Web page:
I could think of no better way of getting to know Mr. Allen than over the chow, and thus we were soon in the diner, looking at the menu. When I passed over the Rio Grande before, the advertised delicacy was then, as now, mountain trout. They are always caught within a few hours of serving. The only trouble was that in 1925, the fish was a dollar a person, and that was one of the reasons I finally went broke at Colorado Springs, for in those mountains at that altitude you have an appetite like an ostrich, and you get simply ravenous when you get into the diner and get the sniff of that piscatorial delicacy in your nostrils. Anyway, with fish one dollar per, as it was 12 years ago, you had only to add potatoes, coffee and bread to the total, and the Rio diner had $2 from you, even before dessert time. But I am glad to report glad for my sake that the depression has reached the Rio Grande too, and you can have this fish now cooked to order for $1.25, table d'hote. I hope to tell you I was soon staring a big mountain trout in the eye. I say the eye, for the fish is cooked whole, and brought to you head attached. You are not obliged to down the creature, head and all, cat-fashion, for the colored waiter will offer to fillet it for you. and so my fish head, tail, dead eye and all went back to the galley, and I settled down, just as the Rockies reappeared, to the solid enjoyment of a real Colorado trout.
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Still a little east of the higher Rockies, we were in such mild weather this winter day that I actually saw a family having a wayside picnic on a table in some public park. When I got to California, it was far too cold for that, and the truth is that the finest weather I struck during the whole trip was not in California, but in Colorado a mile and a half above sea level.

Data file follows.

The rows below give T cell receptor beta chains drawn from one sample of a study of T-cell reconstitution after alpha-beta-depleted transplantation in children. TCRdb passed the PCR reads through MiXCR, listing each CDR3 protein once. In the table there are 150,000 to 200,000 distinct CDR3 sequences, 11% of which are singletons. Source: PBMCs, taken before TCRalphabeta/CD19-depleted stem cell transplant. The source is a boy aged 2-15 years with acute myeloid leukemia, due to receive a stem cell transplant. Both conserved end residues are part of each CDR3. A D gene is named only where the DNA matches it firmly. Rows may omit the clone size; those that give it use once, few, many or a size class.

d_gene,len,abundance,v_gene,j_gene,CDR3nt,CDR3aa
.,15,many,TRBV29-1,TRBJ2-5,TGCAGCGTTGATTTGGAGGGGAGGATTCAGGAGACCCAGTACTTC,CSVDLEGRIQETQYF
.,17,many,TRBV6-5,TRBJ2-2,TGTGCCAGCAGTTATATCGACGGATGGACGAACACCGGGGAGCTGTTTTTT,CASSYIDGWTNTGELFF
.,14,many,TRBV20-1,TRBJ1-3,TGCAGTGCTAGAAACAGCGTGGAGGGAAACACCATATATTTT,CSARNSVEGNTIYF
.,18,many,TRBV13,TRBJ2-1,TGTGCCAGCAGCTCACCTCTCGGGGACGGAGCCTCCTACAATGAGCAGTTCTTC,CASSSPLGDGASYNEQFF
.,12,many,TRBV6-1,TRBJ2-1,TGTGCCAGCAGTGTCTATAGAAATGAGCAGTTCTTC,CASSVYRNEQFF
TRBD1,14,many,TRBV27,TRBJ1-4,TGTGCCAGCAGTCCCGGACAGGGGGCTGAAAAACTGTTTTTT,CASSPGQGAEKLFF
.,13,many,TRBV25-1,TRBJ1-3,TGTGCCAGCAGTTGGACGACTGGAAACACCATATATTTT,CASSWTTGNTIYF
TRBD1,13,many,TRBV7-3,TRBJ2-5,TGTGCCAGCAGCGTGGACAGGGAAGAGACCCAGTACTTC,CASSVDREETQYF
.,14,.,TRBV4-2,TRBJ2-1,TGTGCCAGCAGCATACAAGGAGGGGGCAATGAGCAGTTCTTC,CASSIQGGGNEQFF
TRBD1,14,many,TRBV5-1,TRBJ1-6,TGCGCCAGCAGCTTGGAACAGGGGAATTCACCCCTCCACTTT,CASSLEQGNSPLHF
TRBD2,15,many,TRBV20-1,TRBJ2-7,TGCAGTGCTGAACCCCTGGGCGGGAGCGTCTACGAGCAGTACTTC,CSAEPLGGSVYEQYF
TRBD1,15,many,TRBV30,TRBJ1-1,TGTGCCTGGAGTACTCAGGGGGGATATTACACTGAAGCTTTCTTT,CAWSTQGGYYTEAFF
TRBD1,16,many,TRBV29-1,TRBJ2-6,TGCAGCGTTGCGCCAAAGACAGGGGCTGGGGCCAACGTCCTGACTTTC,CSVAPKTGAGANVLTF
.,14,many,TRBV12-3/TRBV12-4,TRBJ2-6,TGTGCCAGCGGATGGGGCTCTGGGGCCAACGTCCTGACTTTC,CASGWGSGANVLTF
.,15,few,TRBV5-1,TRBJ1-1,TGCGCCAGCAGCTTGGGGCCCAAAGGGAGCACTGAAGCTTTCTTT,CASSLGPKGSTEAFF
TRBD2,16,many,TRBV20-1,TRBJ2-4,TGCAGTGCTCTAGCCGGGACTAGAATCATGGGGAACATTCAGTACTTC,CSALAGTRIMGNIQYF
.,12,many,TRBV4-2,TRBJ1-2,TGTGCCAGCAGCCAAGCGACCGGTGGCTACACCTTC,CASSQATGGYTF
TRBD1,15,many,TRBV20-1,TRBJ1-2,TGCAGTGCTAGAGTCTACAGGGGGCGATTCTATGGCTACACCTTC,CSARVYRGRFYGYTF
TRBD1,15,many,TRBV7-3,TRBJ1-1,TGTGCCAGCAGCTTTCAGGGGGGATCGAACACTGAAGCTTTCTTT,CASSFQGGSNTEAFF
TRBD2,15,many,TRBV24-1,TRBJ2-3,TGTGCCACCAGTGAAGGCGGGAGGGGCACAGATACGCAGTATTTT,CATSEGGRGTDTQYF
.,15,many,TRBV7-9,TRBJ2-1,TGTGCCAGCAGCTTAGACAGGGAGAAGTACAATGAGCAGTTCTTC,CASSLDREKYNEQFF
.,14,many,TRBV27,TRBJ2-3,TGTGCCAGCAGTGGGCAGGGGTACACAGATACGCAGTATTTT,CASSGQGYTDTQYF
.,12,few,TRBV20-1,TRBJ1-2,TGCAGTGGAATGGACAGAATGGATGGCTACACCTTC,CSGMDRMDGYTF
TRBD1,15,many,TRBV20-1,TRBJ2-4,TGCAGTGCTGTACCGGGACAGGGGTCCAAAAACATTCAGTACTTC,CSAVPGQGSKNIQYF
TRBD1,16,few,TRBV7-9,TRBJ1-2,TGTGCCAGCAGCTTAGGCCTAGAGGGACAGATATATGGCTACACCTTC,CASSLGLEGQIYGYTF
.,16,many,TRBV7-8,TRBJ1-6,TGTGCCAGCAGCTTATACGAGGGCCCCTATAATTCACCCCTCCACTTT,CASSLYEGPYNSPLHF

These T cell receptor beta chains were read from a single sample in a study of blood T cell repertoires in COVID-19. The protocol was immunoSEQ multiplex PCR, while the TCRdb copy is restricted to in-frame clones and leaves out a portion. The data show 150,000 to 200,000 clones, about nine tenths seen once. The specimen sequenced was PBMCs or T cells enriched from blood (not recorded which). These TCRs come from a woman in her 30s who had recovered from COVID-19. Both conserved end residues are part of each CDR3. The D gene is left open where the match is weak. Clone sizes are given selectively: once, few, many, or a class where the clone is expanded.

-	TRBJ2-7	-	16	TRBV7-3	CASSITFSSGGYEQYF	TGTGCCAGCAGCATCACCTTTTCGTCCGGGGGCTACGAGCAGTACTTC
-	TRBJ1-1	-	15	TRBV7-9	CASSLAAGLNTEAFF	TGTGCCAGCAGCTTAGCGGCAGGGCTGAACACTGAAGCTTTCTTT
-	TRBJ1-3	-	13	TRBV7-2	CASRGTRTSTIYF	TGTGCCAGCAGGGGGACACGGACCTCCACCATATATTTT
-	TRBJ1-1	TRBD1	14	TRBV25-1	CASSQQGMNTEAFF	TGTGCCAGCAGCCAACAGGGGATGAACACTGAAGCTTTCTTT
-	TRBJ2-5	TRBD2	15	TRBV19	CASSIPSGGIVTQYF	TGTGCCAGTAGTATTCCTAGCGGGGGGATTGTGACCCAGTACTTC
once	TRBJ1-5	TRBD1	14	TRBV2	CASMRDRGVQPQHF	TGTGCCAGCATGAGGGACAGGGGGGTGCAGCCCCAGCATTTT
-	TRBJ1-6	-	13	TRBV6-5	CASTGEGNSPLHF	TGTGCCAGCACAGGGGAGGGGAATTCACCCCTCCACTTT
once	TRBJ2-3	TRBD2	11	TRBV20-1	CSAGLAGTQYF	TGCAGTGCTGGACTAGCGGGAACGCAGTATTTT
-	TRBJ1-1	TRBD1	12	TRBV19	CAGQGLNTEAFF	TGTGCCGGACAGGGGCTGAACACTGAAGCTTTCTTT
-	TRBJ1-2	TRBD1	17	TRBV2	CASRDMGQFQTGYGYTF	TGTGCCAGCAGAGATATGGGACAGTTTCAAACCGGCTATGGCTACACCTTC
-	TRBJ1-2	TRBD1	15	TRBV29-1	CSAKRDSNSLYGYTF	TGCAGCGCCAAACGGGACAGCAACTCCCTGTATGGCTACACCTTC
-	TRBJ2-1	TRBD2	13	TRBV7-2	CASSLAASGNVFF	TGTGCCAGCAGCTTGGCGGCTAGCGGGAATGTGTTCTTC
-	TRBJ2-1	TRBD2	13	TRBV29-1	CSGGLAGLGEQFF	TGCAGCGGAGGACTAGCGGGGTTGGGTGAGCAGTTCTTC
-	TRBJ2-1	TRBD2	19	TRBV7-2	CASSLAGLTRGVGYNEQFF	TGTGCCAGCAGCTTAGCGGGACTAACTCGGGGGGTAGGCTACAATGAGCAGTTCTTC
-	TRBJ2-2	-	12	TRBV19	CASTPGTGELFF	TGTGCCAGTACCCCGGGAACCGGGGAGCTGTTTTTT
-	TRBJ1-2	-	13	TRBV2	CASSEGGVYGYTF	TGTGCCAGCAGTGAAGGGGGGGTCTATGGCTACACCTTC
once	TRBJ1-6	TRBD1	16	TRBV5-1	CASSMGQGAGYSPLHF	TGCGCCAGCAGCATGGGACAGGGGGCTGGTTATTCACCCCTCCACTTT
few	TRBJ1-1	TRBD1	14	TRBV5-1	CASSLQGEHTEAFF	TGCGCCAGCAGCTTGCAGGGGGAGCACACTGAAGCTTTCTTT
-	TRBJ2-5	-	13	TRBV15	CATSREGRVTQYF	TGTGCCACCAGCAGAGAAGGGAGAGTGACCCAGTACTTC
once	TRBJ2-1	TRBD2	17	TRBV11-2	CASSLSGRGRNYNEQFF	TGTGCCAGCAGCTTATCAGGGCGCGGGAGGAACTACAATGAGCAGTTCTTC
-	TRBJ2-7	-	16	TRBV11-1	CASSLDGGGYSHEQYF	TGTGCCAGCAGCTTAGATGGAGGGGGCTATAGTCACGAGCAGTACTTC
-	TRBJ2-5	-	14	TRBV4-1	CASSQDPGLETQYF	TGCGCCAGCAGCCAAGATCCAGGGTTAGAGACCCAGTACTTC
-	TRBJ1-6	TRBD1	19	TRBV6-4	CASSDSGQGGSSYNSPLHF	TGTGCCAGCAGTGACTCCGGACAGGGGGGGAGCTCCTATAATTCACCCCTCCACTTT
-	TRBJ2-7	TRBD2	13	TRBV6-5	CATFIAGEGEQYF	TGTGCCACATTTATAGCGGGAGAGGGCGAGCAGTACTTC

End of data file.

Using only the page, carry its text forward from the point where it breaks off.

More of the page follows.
Canon City is where the state penitentiary is. and at this point I jumped out of the train, ran on ahead, and climbed into the engine. There, I sat behind the fireman as the big locomotive began its steady pounding up into the Royal Gorge. To anticipate a bit, the Royal Gorge is where the muddy Arkansas river breaks through the last of the Rockies, and spills out into the flat prairie country. But though there are many gorges, there are seemingly none so narrow and steep. At its deepest point, the Royal Gorge is only 10 yards wide, and yet it is about 1.500 feet high. A bridge crosses it 1,089 feet above it, and is said to be the highest bridge of its kind in the world. Every train stops in the Gorge at a place called the Hanging Bridge. This Hanging Bridge did actually once hang from iron supports, for it is not across the river but clung along one side of it where the bank disappears into sheer rock. It has subsequently been reinforced, however, and is not now the phenomenon it once was. But the Royal Gorge, cold and gloomy, is one of the great sights of this continent. To ride the engine therefore up from the wide peach orchard country of Canon City, to a spot barely 30 feet wide, and to view this breath-taking approach from the front of a roaring engine, was a thrill not to be essayed lightly. The big 1708 kept right on pounding, scarcely a quarter-mile ever straight ahead, and often around steep curves behind huge mountains. Hoarsely heralding its coming, the wheeled giant clamored for right of way, seemingly, and got it, for the road grew narrower and more tortuous, the sun at noonday at last quit even trying to get down into that dank canyon, the air grew cooler as the day got darker, and at last, just around twilight as contrasted with noon-day a few minutes before, and in mid-November compared with the early September of five minutes down the track, the engineer put on the brakes, and we were in the Royal Gorge. For ten minutes it seemed only like two we gaped up from this tenebrous alley in the Rockies to the bridge and blue sky above, then while I was once more back in the observation car, we started to roll out of the clammy canyon back into the sunlight to pick up, some time later, the Sangre de Cristo Range away to the southwest.
In my next, two miles in the air on a train.